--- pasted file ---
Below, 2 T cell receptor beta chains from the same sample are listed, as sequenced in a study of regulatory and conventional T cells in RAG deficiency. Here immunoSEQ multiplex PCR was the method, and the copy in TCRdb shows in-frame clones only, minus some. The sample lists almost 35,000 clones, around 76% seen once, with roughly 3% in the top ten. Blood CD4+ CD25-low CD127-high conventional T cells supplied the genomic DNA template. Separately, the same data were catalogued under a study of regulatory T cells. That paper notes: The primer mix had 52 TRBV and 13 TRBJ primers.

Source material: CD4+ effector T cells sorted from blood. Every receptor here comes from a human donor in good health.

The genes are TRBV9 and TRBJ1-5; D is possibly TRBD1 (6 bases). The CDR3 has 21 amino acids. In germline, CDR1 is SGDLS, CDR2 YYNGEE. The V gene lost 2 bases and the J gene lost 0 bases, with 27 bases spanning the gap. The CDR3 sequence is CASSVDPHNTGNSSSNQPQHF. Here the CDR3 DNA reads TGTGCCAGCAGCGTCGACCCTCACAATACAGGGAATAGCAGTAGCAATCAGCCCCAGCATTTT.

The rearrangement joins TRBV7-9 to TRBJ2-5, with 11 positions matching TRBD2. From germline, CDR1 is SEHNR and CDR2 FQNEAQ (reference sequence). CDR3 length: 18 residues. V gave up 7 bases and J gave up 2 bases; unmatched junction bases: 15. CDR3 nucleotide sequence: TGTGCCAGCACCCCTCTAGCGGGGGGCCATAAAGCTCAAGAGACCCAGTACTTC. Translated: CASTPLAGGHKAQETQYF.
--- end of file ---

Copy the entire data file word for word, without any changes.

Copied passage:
Below, 2 T cell receptor beta chains from the same sample are listed, as sequenced in a study of regulatory and conventional T cells in RAG deficiency. Here immunoSEQ multiplex PCR was the method, and the copy in TCRdb shows in-frame clones only, minus some. The sample lists almost 35,000 clones, around 76% seen once, with roughly 3% in the top ten. Blood CD4+ CD25-low CD127-high conventional T cells supplied the genomic DNA template. Separately, the same data were catalogued under a study of regulatory T cells. That paper notes: The primer mix had 52 TRBV and 13 TRBJ primers.

Source material: CD4+ effector T cells sorted from blood. Every receptor here comes from a human donor in good health.

The genes are TRBV9 and TRBJ1-5; D is possibly TRBD1 (6 bases). The CDR3 has 21 amino acids. In germline, CDR1 is SGDLS, CDR2 YYNGEE. The V gene lost 2 bases and the J gene lost 0 bases, with 27 bases spanning the gap. The CDR3 sequence is CASSVDPHNTGNSSSNQPQHF. Here the CDR3 DNA reads TGTGCCAGCAGCGTCGACCCTCACAATACAGGGAATAGCAGTAGCAATCAGCCCCAGCATTTT.

The rearrangement joins TRBV7-9 to TRBJ2-5, with 11 positions matching TRBD2. From germline, CDR1 is SEHNR and CDR2 FQNEAQ (reference sequence). CDR3 length: 18 residues. V gave up 7 bases and J gave up 2 bases; unmatched junction bases: 15. CDR3 nucleotide sequence: TGTGCCAGCACCCCTCTAGCGGGGGGCCATAAAGCTCAAGAGACCCAGTACTTC. Translated: CASTPLAGGHKAQETQYF.